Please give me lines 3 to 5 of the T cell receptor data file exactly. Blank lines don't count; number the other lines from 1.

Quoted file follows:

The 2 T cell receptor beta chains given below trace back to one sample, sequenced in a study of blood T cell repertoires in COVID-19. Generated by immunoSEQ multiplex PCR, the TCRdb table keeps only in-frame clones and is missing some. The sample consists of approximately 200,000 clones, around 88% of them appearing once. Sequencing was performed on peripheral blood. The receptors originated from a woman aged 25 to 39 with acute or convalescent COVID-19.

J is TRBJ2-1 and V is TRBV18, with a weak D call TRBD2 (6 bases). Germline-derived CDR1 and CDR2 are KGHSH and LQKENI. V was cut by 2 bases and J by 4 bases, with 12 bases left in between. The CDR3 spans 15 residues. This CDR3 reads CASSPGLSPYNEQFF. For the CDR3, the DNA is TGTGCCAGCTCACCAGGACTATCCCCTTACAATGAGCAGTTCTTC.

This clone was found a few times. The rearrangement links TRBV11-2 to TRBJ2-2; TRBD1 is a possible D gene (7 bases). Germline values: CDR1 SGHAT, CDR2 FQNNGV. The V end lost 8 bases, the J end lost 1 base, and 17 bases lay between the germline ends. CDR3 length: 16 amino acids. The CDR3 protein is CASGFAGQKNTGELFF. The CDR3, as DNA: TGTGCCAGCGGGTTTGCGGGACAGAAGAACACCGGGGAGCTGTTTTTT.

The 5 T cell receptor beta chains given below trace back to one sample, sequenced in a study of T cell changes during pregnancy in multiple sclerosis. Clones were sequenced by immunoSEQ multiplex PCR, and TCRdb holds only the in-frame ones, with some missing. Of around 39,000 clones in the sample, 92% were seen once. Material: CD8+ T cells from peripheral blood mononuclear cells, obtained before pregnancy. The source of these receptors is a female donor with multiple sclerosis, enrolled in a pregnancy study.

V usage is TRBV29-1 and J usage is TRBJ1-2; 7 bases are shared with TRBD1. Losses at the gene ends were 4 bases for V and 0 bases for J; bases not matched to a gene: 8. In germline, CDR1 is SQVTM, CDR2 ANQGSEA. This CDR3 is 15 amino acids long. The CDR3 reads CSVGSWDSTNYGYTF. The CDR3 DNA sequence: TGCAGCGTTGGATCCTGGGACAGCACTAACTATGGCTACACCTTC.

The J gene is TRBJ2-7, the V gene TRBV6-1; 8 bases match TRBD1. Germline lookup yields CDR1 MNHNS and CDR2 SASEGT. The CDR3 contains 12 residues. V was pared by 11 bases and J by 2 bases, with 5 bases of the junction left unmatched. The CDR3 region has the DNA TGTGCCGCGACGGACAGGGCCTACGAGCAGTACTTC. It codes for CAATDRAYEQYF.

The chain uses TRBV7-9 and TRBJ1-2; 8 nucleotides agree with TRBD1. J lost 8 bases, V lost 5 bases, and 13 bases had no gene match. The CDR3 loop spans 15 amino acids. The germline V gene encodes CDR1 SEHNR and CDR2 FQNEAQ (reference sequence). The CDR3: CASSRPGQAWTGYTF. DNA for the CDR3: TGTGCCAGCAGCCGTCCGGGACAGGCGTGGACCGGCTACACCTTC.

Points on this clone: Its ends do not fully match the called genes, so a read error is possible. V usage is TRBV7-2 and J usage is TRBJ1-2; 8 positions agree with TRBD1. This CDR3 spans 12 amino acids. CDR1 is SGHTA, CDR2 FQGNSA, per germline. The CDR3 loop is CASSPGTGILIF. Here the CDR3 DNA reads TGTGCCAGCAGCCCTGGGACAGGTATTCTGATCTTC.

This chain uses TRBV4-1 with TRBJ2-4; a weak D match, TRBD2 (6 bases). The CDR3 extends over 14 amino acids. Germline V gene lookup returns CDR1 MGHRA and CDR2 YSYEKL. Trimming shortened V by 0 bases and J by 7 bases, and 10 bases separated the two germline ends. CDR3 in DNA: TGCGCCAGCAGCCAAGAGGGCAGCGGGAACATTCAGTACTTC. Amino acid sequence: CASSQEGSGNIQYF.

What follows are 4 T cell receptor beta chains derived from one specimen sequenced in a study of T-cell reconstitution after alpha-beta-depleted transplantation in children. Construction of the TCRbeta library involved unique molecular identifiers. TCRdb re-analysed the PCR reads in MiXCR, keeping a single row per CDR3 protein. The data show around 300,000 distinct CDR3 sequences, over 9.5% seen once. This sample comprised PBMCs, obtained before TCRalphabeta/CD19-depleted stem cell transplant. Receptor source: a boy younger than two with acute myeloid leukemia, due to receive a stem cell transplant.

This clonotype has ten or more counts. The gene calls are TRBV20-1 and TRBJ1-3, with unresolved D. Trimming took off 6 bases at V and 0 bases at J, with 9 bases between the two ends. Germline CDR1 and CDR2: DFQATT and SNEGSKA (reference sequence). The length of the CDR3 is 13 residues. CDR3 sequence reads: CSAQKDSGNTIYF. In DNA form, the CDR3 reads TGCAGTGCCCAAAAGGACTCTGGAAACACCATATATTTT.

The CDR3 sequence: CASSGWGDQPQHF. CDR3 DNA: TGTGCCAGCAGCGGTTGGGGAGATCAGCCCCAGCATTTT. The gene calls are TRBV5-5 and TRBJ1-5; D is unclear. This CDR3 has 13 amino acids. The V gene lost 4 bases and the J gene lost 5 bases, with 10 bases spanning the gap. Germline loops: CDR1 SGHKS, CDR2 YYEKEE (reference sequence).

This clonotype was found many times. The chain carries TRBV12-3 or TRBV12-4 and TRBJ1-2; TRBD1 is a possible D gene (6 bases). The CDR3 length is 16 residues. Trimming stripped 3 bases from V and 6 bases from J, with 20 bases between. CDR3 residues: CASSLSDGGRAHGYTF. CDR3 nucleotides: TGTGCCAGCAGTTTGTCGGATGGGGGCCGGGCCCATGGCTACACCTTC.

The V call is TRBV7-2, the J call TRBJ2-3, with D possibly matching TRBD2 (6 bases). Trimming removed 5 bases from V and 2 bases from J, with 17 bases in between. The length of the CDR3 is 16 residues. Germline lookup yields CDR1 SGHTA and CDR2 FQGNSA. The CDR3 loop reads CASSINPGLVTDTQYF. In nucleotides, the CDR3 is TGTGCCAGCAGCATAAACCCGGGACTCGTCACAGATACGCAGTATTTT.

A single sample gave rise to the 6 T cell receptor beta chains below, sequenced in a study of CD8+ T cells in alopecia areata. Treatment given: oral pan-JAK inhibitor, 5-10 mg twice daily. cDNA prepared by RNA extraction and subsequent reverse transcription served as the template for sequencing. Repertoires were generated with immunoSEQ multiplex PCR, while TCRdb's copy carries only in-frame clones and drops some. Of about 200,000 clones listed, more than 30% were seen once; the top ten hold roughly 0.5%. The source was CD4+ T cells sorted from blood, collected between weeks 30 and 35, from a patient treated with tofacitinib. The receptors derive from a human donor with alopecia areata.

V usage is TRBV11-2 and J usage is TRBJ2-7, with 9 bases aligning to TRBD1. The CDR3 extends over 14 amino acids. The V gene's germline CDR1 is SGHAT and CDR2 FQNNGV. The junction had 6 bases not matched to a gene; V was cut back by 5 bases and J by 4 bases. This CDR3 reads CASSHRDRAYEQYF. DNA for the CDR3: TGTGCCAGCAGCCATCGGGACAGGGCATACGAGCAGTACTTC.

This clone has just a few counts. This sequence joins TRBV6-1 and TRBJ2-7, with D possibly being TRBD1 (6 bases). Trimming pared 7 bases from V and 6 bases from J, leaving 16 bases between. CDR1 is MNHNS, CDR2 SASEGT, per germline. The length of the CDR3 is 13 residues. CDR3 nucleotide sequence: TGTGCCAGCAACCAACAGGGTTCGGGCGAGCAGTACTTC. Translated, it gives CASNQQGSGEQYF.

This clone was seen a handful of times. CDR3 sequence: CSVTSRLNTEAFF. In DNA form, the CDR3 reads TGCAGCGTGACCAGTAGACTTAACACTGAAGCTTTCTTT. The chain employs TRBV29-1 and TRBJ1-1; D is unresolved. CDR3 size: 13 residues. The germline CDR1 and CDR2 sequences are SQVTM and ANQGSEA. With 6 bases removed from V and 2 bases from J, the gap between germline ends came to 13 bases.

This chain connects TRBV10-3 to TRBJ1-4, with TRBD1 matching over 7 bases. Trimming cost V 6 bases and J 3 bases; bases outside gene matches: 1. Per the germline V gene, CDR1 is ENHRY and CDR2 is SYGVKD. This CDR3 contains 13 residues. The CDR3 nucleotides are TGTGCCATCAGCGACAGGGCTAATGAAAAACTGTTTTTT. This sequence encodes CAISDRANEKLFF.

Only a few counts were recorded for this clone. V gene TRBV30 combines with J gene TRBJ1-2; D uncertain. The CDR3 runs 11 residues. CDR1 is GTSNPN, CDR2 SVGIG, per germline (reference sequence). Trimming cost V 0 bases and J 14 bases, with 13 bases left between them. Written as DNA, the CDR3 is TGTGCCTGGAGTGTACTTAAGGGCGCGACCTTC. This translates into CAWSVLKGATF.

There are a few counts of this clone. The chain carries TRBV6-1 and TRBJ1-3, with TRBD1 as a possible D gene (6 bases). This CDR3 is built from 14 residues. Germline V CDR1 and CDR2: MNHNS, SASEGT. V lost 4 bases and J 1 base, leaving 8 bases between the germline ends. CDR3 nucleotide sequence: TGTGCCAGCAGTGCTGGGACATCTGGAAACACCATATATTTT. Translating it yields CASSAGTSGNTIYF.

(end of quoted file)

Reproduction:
This clone was found a few times. The rearrangement links TRBV11-2 to TRBJ2-2; TRBD1 is a possible D gene (7 bases). Germline values: CDR1 SGHAT, CDR2 FQNNGV. The V end lost 8 bases, the J end lost 1 base, and 17 bases lay between the germline ends. CDR3 length: 16 amino acids. The CDR3 protein is CASGFAGQKNTGELFF. The CDR3, as DNA: TGTGCCAGCGGGTTTGCGGGACAGAAGAACACCGGGGAGCTGTTTTTT.

The 5 T cell receptor beta chains given below trace back to one sample, sequenced in a study of T cell changes during pregnancy in multiple sclerosis. Clones were sequenced by immunoSEQ multiplex PCR, and TCRdb holds only the in-frame ones, with some missing. Of around 39,000 clones in the sample, 92% were seen once. Material: CD8+ T cells from peripheral blood mononuclear cells, obtained before pregnancy. The source of these receptors is a female donor with multiple sclerosis, enrolled in a pregnancy study.

V usage is TRBV29-1 and J usage is TRBJ1-2; 7 bases are shared with TRBD1. Losses at the gene ends were 4 bases for V and 0 bases for J; bases not matched to a gene: 8. In germline, CDR1 is SQVTM, CDR2 ANQGSEA. This CDR3 is 15 amino acids long. The CDR3 reads CSVGSWDSTNYGYTF. The CDR3 DNA sequence: TGCAGCGTTGGATCCTGGGACAGCACTAACTATGGCTACACCTTC.